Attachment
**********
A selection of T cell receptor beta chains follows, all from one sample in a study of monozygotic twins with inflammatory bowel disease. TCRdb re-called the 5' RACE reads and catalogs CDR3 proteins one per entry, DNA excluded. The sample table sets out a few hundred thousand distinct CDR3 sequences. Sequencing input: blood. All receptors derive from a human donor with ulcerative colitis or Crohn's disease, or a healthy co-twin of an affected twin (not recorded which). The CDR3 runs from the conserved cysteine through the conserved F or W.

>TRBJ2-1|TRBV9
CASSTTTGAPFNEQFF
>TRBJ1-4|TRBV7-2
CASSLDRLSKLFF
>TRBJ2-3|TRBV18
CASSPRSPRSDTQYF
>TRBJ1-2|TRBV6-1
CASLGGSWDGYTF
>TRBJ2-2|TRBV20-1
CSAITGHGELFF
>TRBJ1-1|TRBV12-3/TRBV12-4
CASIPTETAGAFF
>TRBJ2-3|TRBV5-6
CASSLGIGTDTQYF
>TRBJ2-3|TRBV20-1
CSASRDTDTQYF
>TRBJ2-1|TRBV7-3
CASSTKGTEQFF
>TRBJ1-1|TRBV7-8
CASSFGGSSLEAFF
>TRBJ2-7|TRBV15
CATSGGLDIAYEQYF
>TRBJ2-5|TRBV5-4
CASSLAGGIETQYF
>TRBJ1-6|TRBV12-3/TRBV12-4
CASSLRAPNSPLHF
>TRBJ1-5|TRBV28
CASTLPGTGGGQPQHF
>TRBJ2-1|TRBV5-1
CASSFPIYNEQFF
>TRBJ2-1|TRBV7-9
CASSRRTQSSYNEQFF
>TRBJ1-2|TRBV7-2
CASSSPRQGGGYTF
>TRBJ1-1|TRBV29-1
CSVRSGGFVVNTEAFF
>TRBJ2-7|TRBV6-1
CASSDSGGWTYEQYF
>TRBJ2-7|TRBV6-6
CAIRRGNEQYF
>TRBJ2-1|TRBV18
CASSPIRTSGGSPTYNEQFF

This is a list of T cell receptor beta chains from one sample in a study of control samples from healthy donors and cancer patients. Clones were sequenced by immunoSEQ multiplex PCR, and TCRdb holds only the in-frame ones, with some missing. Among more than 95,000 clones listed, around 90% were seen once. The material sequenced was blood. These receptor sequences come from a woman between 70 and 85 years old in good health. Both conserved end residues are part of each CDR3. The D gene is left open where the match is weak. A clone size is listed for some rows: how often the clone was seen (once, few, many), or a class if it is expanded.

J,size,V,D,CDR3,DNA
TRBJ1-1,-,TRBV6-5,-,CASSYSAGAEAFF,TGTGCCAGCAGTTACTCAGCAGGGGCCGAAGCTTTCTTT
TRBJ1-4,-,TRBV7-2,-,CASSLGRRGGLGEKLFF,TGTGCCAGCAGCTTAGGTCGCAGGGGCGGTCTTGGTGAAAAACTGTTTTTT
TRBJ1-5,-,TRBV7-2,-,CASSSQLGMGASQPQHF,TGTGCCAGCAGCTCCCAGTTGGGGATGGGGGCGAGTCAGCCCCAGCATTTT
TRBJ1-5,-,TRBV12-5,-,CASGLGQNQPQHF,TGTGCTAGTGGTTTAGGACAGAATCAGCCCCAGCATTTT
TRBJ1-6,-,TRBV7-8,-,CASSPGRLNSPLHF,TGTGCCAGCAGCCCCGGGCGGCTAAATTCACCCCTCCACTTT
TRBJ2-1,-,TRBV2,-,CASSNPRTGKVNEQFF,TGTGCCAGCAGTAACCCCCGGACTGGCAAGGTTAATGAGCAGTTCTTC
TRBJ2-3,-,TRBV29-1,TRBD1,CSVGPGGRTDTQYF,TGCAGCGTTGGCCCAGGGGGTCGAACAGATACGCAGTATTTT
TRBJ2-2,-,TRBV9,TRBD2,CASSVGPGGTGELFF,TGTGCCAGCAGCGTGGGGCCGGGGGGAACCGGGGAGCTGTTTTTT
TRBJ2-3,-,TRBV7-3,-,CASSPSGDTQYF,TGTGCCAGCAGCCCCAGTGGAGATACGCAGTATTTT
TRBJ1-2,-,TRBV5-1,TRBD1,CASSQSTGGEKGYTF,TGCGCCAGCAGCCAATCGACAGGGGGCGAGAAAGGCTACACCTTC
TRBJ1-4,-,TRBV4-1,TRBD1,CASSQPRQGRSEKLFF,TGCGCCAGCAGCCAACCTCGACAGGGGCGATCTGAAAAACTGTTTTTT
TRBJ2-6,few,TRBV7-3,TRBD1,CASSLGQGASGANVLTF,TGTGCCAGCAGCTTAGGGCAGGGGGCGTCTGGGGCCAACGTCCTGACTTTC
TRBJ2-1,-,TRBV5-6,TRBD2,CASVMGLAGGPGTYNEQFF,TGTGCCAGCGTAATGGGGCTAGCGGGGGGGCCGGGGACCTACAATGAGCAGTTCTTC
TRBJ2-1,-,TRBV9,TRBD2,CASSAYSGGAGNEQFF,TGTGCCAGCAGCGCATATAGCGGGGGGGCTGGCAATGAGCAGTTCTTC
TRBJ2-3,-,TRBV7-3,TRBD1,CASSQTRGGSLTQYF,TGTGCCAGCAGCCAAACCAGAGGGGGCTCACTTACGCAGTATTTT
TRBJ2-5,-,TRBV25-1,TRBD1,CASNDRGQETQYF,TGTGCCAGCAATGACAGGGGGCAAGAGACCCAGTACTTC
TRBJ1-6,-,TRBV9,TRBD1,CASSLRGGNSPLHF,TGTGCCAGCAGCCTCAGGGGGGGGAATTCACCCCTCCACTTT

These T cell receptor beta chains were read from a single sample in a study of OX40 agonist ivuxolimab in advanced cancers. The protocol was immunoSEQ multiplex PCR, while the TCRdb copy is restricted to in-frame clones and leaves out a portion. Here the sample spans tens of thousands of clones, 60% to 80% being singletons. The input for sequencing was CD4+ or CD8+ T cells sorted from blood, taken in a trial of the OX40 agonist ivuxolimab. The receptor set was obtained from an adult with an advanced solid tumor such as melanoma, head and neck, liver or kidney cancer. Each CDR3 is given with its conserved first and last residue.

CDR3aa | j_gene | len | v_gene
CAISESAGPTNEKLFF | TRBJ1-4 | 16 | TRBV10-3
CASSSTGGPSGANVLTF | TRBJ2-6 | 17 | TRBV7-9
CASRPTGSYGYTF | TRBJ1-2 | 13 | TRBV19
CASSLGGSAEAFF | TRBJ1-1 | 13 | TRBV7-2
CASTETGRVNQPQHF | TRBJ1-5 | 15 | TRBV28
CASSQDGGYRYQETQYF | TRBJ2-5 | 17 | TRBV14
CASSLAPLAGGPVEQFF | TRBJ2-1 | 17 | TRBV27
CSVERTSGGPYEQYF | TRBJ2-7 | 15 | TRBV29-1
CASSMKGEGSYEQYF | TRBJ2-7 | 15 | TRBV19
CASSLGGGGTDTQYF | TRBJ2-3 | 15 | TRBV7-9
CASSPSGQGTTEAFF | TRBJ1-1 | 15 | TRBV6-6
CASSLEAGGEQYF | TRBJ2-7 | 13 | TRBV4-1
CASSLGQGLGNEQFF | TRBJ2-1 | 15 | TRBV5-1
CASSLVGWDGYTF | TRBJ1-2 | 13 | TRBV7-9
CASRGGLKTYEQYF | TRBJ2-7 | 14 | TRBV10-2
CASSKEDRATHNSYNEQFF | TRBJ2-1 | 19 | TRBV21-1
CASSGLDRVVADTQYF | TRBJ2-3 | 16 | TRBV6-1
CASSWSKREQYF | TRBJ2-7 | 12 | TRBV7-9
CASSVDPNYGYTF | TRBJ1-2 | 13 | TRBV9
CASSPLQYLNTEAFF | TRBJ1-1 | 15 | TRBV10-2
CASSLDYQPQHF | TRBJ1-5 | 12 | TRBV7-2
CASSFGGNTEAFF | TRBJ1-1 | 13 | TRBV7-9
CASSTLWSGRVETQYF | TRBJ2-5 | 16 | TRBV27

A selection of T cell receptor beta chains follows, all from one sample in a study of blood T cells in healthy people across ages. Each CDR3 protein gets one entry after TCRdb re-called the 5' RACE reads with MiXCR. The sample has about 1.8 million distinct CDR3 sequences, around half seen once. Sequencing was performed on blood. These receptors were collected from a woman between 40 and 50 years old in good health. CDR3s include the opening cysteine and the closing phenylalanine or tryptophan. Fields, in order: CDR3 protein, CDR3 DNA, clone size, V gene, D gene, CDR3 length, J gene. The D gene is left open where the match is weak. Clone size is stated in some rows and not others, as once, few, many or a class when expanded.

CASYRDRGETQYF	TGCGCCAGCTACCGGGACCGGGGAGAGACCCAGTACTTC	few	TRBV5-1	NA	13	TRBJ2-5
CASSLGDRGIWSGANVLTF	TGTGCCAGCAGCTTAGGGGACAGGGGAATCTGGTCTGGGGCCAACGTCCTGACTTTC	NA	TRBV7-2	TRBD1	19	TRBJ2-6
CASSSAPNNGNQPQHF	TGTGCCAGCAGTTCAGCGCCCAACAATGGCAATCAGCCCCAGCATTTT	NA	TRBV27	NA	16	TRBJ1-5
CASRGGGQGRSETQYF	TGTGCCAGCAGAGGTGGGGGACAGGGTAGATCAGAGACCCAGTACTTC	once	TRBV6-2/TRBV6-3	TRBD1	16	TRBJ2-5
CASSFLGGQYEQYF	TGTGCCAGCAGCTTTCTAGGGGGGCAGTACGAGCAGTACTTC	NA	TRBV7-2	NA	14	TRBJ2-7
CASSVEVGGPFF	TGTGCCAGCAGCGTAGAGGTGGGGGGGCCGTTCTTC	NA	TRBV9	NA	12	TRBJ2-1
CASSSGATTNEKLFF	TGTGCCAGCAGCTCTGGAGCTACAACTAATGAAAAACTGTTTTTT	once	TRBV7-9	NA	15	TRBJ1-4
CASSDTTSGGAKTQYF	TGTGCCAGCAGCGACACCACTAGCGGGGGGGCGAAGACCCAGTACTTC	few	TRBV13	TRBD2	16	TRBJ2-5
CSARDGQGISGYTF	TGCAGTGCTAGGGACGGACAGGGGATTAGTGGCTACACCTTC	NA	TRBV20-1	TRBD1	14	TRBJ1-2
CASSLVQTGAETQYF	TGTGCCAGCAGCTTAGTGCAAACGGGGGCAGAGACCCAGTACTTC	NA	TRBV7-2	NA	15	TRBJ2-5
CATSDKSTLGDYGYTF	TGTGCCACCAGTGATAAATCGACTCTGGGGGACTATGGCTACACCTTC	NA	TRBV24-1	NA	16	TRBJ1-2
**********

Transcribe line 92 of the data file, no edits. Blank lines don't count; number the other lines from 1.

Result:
CASRGGGQGRSETQYF	TGTGCCAGCAGAGGTGGGGGACAGGGTAGATCAGAGACCCAGTACTTC	once	TRBV6-2/TRBV6-3	TRBD1	16	TRBJ2-5